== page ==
The Senate completed work yesterday on a $13.9 billion supplemental appropriation bill, including money to allow an additional 1,000 Indochinese refugees to enter the United States each month.

The refugee funding steps, proposed by Sen. Rudy Boschwitz (R-Minn.), were the only major changes made in the bill during two days of Senate debate.

Under the amendment, the Senate shifted $15.6 million from U.N. technical assistance program into categories that would allow increased help for the "boat people" fleeing Indochina by the thousands.

Part of Boschwitz' amendment would increase the attorney general's refugee processing fund by some $5.8 million so that the authorized entry level of 8,000 refugees per month could be reached. As written, the bill provided for 7,000 per month.

The remainder of the Boschwitz amendment would put another $9.7 million into a U.S. emergency fund, most of which would be channeled to the United Nations for the care of refugees in camps across Southeast Asia.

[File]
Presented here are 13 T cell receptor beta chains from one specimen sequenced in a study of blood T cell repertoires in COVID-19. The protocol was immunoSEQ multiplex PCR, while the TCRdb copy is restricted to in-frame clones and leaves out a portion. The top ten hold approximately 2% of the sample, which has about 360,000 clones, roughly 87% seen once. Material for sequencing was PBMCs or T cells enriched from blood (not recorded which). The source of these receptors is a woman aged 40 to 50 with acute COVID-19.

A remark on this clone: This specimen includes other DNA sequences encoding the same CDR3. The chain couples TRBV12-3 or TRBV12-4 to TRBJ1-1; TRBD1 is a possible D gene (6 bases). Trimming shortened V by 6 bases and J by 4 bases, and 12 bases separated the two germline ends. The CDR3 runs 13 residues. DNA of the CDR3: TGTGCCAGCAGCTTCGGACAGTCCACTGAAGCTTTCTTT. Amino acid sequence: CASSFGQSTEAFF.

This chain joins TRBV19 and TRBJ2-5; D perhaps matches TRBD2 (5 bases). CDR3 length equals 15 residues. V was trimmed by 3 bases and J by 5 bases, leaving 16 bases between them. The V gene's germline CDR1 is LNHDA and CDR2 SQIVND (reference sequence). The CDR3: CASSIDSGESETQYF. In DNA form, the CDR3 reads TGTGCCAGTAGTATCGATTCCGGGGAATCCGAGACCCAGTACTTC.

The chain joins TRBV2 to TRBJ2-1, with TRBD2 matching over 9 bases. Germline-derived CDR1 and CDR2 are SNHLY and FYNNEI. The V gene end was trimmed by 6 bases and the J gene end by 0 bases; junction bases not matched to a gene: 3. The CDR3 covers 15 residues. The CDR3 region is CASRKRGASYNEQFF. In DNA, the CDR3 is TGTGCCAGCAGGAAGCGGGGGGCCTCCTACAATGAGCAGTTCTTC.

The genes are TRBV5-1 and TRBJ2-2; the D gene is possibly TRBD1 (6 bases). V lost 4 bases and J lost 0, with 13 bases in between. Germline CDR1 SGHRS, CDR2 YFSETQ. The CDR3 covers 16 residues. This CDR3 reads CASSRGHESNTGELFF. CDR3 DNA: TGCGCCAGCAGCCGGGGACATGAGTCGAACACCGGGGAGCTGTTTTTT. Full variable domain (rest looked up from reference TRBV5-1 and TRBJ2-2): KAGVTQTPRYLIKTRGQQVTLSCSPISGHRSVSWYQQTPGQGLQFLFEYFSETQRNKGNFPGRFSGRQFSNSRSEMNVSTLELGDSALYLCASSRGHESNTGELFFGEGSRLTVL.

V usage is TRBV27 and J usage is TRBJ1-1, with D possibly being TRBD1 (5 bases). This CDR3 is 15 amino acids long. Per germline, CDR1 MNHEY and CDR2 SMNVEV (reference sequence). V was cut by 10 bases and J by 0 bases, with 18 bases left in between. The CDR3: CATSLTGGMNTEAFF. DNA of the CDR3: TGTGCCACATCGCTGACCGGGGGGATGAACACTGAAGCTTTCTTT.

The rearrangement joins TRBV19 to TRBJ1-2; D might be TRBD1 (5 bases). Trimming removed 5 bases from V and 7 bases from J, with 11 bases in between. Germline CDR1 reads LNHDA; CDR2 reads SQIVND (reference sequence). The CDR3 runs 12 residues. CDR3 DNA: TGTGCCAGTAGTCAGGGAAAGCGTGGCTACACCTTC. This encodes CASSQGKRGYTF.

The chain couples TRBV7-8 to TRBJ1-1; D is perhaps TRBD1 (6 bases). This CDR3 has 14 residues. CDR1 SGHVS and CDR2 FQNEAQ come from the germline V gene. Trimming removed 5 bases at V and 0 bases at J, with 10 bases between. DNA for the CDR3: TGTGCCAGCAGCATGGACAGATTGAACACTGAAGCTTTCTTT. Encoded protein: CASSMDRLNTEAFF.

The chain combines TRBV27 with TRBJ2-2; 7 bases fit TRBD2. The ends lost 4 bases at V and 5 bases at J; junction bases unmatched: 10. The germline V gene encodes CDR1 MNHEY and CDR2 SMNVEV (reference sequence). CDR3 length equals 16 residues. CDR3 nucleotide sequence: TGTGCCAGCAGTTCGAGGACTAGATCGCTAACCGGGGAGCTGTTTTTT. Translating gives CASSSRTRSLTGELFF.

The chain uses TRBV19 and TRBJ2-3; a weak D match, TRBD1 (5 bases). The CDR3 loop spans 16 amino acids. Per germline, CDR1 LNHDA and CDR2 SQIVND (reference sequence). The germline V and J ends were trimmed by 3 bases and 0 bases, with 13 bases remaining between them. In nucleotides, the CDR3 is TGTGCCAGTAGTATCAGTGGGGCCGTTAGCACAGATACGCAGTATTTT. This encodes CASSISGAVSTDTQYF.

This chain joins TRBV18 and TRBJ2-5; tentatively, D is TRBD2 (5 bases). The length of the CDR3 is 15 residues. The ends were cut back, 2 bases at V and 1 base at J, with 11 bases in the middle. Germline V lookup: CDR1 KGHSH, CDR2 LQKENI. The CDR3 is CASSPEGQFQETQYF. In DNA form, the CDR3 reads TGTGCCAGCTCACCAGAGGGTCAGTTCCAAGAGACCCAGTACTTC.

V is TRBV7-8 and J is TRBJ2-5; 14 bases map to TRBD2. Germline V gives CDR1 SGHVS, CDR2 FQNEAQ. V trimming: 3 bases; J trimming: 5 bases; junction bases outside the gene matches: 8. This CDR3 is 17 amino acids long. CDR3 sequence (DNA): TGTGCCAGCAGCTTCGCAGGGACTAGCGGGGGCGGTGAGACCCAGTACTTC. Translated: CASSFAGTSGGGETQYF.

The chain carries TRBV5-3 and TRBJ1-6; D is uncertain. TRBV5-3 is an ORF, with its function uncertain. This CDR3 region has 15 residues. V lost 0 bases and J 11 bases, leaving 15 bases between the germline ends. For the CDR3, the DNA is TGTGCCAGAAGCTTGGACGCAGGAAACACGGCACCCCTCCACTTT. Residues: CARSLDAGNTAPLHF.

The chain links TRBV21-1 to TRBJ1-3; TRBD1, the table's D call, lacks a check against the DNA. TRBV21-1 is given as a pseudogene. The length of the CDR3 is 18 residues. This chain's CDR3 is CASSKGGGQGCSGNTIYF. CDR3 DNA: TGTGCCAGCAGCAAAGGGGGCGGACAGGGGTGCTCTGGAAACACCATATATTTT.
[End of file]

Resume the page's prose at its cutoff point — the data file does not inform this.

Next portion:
Boschwitz, the son of a European immigrant, encountered little resistance to his proposal. A question was raised by Sen. Walter (Dee) Huddleston (D-Ky.), who suggested that other nations should take a greater role in refugee resettlement.

Although differences remain to be worked out with the House, the Senate-passed measure provides additional money for a variety of federal programs to continue through the end of the fiscal year Sept. 30.

The Senate rejected another amendment, offered by Sen. S. I. Hayakawa (R-Calif.), to cut $188.7 million from the food stamp program, for which the bill provided $988.7 million more. The vote was 62 to 28.

By a 67-to-24 vote, on a resolution offered by Sen. Roger W. Jepsen (R-Iowa), the Senate went on record expressing the view that the Department of Health, Education and Welfare should borrow from its next fiscal year funds to avoid a cutoff next week of some Medicaid and welfare payments to the states.

HEW said last week that it would have to reduce payments during the next quarter by $831 million to meet the spirit of the so-called Michel Amendment, which last year ordered HEW to cut spending by $1 billion because of waste, fraud and abuse in some programs.

Jepsen and others contended that HEW's failure to comply with the directive offered by Rep. Robert H. Michel (R-Ill.) was a "contemptuous" disregard of bonafide recipents of Medicaid and Aid to Families with Dependent Children.